- What this means: Designed in 1982 to ensure the wealthy pay their fair share, this was not implemented taking into consideration inflation and each year has had to be “patched” in an effort to not hit middle income earners. Once this expires this will hit single earners making right at $34,000 and joint earners at $45,000.
- Payroll Tax cut expires.
- What this means: Social security payroll tax holiday ends increasing social security tax from 4.2 to 6.2%.
- Affordable Care Act taxes go into effect.
- What this means: Increased taxes for top earners mainly those making $200,000 or more.
- Extended unemployment benefits expire.
- What this means: less time to receive unemployment benefits.
- Rates paid to Medicare doctors decrease roughly 30%.
- What this means: There is a possibility that this may cause doctors to pull out of the Medicare program.
In theory this is a good thing for the deficit. It will reduce spending and income will rise because taxes will go up for everyone (both positives for the deficit; less money going out, more money coming in). However, in the big picture this is a bad thing, although it is hard to say just how bad. For sure it will deepen the recession we are already in. When American’s have less money they spend less (obviously) and save more out of fear. When American’s spend less, businesses sell less. When businesses sell less, manufacturers produce less. When manufacturers produce less, they need labor less. All of this leads to a decline in jobs and working Americans which lead to even less money in the economy which leads to a deeper recession and eventually if left unchecked, depression. It is a vicious cycle that must be carefully balanced.
Will it be this serious? The answer to that question is not easy the answer… The only real answer: Who knows? It will definitely hurt everyone’s pocket book that is for sure, but will it be as painful as the Washington fear mongers suppose it to be? If it is allowed to play out completely there is a good chance that it will (and possibly worse). The point of this blog is not to scare you but to give you a reason to remain calm about our “pending doom”. So, the main thing to understand here is that January 1st is not a magic date. The house of cards does not magically fall down around us on January 1st. Much of the consequences of going over the cliff will play out over the course of 2013 and some of it not until time to file 2013 taxes in early 2014. Congress can (and most likely would) pass retroactive bills that make the law effective as of January 1st no matter when they come to an agreement.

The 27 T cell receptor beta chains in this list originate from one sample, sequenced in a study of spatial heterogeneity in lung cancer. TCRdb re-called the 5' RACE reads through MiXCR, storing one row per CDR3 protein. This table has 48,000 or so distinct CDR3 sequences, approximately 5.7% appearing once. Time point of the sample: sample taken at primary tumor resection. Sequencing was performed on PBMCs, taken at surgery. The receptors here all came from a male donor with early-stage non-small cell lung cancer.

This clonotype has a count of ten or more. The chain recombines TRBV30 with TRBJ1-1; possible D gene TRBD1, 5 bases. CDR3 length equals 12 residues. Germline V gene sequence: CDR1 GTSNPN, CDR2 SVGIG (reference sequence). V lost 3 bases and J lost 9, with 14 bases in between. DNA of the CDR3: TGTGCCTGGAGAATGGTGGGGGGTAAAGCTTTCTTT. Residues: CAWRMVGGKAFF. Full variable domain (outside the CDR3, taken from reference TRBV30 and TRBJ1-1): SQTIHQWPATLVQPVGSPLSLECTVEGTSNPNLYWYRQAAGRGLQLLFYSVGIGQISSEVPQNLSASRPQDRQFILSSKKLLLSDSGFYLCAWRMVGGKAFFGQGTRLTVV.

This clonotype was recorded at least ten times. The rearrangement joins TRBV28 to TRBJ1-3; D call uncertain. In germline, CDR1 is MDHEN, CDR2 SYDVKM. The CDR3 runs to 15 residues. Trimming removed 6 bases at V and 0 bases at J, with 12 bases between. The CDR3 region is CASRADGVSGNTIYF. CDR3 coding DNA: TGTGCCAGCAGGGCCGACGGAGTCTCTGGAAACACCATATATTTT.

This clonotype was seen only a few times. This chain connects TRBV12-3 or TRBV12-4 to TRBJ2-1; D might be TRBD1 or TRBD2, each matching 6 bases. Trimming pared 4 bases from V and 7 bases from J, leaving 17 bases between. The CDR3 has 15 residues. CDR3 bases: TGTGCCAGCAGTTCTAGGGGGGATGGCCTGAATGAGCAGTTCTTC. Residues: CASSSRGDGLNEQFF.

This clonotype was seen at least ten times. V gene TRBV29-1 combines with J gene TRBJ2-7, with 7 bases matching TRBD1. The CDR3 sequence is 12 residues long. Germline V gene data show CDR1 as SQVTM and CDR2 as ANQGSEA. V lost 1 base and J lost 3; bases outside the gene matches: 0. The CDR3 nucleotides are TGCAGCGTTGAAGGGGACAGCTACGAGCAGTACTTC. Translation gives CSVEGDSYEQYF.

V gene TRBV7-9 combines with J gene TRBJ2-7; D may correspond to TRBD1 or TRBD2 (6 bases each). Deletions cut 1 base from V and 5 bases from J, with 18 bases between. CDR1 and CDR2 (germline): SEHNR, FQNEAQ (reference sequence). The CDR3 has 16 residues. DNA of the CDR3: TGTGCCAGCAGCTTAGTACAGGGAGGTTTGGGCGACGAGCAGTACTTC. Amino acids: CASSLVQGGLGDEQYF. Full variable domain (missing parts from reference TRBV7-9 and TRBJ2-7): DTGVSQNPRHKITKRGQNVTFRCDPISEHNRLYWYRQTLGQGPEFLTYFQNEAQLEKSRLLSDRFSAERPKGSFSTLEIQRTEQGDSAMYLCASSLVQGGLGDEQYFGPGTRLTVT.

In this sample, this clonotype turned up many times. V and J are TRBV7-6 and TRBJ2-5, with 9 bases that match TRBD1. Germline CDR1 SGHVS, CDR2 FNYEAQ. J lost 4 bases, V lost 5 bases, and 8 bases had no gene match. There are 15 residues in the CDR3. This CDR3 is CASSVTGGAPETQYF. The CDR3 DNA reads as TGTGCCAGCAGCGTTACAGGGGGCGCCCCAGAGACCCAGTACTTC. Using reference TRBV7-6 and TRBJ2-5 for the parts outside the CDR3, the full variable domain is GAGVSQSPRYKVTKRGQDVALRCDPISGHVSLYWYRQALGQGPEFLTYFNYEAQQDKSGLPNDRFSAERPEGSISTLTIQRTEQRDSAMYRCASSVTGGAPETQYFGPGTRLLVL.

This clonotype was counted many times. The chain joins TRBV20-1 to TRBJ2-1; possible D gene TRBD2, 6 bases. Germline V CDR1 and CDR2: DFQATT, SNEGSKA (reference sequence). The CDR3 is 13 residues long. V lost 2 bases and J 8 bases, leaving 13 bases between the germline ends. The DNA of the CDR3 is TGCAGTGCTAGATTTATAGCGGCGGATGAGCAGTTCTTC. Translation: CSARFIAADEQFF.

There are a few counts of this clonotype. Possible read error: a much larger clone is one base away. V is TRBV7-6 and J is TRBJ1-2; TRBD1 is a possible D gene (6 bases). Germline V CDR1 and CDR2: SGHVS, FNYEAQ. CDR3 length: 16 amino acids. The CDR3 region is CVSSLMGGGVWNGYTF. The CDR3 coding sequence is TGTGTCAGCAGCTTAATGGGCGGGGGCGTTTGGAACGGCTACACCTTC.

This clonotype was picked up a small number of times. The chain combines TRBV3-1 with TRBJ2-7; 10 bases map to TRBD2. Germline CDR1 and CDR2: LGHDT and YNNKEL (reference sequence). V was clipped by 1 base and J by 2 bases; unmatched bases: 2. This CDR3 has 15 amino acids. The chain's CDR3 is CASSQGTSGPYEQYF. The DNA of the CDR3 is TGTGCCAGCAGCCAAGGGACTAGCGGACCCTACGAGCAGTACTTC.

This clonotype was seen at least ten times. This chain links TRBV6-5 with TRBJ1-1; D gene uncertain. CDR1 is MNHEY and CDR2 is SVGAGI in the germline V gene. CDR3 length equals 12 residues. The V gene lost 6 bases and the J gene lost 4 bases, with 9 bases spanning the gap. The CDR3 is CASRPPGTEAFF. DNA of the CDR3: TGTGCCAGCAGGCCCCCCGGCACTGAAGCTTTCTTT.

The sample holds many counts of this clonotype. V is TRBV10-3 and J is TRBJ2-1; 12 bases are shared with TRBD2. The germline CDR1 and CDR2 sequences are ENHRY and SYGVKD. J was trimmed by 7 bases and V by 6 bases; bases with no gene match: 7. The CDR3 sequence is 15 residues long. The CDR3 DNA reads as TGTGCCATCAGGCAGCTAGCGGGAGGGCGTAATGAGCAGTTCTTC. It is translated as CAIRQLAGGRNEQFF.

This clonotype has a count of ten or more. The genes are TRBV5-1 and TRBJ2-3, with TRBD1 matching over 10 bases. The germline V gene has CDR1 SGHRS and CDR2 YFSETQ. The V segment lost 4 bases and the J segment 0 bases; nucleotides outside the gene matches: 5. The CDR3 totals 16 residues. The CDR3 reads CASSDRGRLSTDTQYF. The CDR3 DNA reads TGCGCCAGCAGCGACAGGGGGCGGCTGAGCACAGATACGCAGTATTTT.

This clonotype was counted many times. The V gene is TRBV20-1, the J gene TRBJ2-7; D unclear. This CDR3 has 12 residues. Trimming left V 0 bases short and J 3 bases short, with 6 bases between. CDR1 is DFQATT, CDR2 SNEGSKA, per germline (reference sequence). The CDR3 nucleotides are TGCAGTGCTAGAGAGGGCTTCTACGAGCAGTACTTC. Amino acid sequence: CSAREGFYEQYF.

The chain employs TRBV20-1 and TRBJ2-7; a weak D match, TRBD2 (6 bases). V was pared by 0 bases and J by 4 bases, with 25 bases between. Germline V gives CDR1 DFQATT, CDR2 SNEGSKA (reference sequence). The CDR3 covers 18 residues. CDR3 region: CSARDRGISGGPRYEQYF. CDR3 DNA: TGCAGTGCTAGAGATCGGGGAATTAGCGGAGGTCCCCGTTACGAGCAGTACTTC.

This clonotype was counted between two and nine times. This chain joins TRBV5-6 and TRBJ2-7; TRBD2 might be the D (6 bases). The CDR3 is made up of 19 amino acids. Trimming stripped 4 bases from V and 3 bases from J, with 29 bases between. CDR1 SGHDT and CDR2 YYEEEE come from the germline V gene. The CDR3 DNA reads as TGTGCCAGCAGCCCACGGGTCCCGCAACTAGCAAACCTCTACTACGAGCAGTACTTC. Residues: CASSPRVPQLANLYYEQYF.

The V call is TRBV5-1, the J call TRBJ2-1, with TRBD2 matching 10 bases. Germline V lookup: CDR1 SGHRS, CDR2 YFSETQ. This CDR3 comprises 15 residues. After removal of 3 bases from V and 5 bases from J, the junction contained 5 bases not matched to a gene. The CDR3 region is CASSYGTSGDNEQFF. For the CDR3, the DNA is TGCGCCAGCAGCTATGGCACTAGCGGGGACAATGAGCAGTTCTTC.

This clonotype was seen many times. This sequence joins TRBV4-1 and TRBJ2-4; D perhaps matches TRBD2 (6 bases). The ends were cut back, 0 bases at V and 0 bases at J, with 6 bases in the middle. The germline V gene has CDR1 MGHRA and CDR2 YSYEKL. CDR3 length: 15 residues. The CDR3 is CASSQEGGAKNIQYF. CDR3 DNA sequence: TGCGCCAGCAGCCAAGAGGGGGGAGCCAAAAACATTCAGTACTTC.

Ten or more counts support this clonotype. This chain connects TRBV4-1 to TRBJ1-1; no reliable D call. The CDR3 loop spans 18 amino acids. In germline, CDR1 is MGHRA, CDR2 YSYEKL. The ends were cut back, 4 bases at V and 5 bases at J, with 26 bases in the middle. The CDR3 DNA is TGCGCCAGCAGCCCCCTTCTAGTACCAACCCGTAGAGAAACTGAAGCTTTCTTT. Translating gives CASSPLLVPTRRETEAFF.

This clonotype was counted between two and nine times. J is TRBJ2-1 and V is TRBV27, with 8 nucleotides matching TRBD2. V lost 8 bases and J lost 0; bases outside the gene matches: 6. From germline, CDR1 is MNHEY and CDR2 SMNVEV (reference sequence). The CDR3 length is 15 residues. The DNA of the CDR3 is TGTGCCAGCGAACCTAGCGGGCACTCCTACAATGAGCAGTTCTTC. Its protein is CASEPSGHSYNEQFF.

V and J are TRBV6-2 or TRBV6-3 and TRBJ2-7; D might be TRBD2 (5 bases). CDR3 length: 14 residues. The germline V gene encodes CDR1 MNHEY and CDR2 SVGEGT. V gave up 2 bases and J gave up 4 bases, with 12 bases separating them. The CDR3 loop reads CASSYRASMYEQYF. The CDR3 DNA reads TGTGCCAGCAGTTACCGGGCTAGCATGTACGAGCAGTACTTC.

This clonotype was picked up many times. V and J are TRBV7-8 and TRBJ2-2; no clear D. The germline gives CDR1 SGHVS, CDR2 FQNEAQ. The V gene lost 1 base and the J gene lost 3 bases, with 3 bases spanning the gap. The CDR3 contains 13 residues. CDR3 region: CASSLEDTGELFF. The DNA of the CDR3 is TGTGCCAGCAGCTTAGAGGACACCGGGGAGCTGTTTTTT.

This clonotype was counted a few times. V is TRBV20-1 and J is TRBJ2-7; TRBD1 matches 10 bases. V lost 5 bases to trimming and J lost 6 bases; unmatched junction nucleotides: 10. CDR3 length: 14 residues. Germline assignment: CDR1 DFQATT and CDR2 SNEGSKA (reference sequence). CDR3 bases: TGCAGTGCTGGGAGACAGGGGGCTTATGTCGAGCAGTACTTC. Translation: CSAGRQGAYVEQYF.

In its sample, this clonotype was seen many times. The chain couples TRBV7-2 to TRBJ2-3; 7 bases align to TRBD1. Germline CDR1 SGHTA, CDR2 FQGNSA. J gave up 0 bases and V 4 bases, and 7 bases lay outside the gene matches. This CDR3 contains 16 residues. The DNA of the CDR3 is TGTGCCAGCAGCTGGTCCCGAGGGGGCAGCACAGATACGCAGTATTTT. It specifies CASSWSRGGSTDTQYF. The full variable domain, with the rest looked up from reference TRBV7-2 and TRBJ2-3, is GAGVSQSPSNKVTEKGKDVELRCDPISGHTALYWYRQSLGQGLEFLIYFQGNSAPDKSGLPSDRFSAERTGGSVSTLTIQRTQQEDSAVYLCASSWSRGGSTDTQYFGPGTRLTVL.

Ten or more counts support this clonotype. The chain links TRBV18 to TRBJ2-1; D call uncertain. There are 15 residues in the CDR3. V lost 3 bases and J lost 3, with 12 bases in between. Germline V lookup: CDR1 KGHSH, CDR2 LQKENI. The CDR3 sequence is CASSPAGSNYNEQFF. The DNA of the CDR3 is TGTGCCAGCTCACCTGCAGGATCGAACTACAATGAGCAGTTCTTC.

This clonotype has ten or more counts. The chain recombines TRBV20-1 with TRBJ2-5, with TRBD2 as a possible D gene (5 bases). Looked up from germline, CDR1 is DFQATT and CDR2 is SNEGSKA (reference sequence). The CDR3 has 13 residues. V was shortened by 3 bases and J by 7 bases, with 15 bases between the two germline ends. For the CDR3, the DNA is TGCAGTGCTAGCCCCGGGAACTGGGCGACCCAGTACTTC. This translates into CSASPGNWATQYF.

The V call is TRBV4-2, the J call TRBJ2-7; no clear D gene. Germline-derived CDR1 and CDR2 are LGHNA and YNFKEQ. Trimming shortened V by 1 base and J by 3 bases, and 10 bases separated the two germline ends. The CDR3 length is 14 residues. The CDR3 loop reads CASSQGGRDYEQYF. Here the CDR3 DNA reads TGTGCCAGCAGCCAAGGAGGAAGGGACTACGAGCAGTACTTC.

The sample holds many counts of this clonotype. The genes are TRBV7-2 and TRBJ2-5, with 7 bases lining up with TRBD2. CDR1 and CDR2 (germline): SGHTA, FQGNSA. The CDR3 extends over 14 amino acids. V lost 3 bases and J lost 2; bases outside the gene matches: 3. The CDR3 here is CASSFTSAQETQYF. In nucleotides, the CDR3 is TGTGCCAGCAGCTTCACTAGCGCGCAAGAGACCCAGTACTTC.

There is still plenty of time, and they will find a solution. If I had to bet I would put my money on it not happening by December 31st though. We will most likely witness Uncle Sam slip over the edge of the cliff. This is mostly because of politics and not because of a lack of an agreeable plan. However, I doubt it will take long before Uncle Sam is caught and set back on top of that cliff again, but I highly doubt an agreement will occur before the end of the year. I do not think this is anything we should stress right away though, as I believe that this will be a tumble down a gently sloping mountain rather than a free fall from a cliff. I am fairly sure that Congress and the White House will eventually find some middle ground to meet on. Now, if by the summer this is still an issue then you can start having panic attacks. Besides, if December 21st plays out this whole issue may be a moot point anyway.
All joking aside, I just hope they come to a long term agreement and not a Band-Aid fix that will need to be reapplied in a year (or less). Washington has got to remember who they represent and what their job is. Representing the people means doing what is best for the nation to ensure it is strong. To do this they must understand that yes, they are representing two different political ideologies but those ideologies must find common ground to ensure that both sides are fairly represented. If they cannot do this then they should not have a job. Also, as upsetting as it may be for those on the right to admit, they need to realize that they only hold one piece of the tri-force and that means they are going to have to give a little more than the left.
That is what legislating in the United States is all about isn’t it? Finding some middle ground between the two parties to represent all of America? You forced yourself into this corner with your Budget Control Act now do what all America expects you to do and act for us not for your parties…
Link to Cornell Law school website: http://www.law.cornell.edu/uscode/text/2/905